Engine Builder Shop Solutions, October 2007 - Engine Builder Magazine

Engine Builder Shop Solutions, October 2007

Intake Manifold Cleaning Caution – Ford 4.6L VIN ‘W’ Engines (1991-’98)

If piston failure occurs in this engine, it is possible for broken pieces of piston to end up in the intake plenum. This is due to the design of the engine, which has tuned runners with the plenum located below the runners. The piston pieces may be ingested into the engine if they aren’t removed during cleaning. Failure may not occur immediately, as it may take wide open throttle operation to create enough turbulence to ingest the pieces.

To properly clean this manifold requires removal of at least one of the large core plugs from the bottom of the manifold. This cleaning process must be properly and thoroughly performed to avoid catastrophic engine failure.

– Competition Engines, Eagen, MN

Rod Bolt Cap Screw Replacement Caution

When replacing cap screw bolts in performance aftermarket connecting rods it’s important to check the big end for size and concentricity. This is especially important when upgrading the bolt material. An increase from the original clamping force will create an out of round condition, mostly in the parting line area of the connecting rod.

This condition can also occur when replacing original bolts with similar bolts from a different manufacturer. The amount of bolt stretch may change because of different material or heat treatment procedures.

– Engine Kraft, Auburn, ME

Removing Rust From Castings


Using a 55 gallon plastic barrel, remove the top in a way that it can be reinstalled. Fill barrel 3/4 full of water and slowly pour in three gallons of muriatic acid. Lower casting into barrel using a heavy chain and let soak for one hour. Remove and wash with water. Repeat as needed. When casting is free of rust, soak in caustic hot tank for a few minutes to remove any remaining rust and scale. Then put in spray cabinet for 10 minutes and soak tank for 30 minutes. It’s very important to dry the casting thoroughly and coat it with oil so it won’t rust again.

Rust Protecting Machined Surfaces:
You can protect machined surfaces from rust by spraying a mixture of 1/4 motor oil and 3/4 mineral spirits onto surfaces using a large spray bottle. Shake mixture before use. Surface will dry within a few hours.

– Darrin Anderson, Braymer, MO

Substitute For Glass Bead Media

Chips from your boring bar can make an excellent substitute for glass bead media. Besides saving money, the cast iron is softer than glass bead media, and it will not etch your bead blaster viewing window.

– Kurt Hinkle, Enginetech Machine, Santa Maria, CA

Engine Noise In Chrysler 3.0L ‘MMC’ V6 Engine

An engine knock may occur in some Chrysler MMC V6 engines at normal operating temperatures. One possible cause is incorrect oil filter installation. This engine requires a full-flow oil filter. Use of an incorrect filter may cause oil flow to the main bearings to be restricted, resulting in a knocking sound. Even though oil is restricted, the low oil-pressure light doesn’t come on, and oil pressure gauge readings are “normal.” To correct or avoid the problem, use OEM or equivalent oil filter specifically designed for this engine.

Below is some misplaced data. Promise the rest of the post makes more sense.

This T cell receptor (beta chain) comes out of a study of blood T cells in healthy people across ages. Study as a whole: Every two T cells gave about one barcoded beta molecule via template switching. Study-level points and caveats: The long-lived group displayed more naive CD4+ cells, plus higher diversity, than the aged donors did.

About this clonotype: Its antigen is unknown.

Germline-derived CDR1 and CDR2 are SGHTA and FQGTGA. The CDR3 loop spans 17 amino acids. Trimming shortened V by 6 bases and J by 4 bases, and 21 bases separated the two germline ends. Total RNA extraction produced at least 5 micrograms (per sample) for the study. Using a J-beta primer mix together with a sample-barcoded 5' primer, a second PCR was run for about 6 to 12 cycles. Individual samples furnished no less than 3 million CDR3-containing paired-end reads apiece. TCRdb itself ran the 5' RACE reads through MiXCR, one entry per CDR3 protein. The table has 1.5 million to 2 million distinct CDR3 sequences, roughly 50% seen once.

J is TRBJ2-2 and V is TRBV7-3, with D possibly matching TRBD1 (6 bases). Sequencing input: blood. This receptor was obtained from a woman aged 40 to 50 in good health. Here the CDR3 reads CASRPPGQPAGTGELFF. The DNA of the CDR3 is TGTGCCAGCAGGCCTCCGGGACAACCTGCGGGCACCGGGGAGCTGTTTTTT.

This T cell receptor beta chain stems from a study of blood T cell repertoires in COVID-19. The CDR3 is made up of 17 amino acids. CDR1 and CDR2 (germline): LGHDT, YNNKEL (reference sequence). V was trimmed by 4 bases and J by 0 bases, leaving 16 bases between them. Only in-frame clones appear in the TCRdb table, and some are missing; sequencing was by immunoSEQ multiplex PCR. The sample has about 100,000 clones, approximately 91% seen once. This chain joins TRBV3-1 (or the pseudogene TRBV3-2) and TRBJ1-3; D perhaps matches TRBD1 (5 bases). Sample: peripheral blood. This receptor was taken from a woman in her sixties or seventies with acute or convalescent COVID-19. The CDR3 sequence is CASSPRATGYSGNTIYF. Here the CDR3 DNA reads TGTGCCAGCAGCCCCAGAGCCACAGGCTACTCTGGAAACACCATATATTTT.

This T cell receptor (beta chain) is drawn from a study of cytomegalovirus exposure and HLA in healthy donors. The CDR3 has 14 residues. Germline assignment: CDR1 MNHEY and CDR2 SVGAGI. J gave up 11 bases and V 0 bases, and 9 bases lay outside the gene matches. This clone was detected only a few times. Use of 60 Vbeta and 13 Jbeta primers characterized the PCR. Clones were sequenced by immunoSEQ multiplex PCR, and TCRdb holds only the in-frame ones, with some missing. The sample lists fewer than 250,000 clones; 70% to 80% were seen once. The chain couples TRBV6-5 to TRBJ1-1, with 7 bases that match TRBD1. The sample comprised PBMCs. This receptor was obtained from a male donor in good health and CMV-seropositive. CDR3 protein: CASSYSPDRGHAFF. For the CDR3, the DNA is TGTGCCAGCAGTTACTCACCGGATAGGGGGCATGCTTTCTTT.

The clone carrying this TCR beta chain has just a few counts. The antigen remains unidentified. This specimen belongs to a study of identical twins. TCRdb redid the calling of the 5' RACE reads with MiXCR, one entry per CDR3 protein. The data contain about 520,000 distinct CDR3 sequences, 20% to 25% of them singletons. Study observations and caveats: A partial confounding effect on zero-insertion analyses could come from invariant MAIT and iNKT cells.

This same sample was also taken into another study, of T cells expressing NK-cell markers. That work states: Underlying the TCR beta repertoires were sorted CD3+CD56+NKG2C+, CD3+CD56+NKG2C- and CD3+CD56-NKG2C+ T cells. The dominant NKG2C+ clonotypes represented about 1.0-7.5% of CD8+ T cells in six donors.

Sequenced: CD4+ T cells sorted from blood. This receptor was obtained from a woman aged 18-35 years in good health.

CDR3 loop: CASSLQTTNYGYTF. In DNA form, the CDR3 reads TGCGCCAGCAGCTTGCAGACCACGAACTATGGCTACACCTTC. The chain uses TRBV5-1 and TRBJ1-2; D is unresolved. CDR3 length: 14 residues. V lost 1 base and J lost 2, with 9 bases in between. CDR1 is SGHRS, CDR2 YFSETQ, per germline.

– Writers Precision Machine,
Los Angeles, CA

Crankshaft Thrust Bearing Failure Caused By Faulty Torque Converter

Often times, failure of crankshaft thrust bearings and the matching crankshaft surfaces is blamed on some problem with the crankshaft grind or finish. There have been cases where the crankshaft and bearings were replaced several times and continue to fail. The cause of failure can often be traced to a faulty or worn out torque converter. The problem in the torque converter may be due to excessive slippage. When the torque converter stator wears to the point of allowing .050? or more endplay, it places excessive torque load or forward pressure on the crankshaft. Another reason for thrust bearing failure is when a vehicle used for plowing is under such a heavy load that the torque converter balloons and places heavy forward pressure on the crankshaft. In either case, the resulting constant and excessive thrust on the crankshaft destroys the oil film between thrust surfaces and the wear pattern begins.

An early indication of torque converter wear is sluggish acceleration of the vehicle, especially on take off.

-Harry F. Lucey Co., Worcester, MA

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Engine Builder and Engine Pro present Shop Solutions in each issue of Engine Builder Magazine and at enginebuildermag.com to provide machine shop owners and engine technicians the opportunity to share their knowledge to benefit the entire industry and their own shops. Those who submit Shop Solutions that are published are awarded a prepaid $100 Visa gift card. Submit your Shop Solution at [email protected]. You must include your name, shop name, shop address and shop telephone number. Submitted Shop Solutions not published will be kept on file and reevaluated for each month’s new entries.

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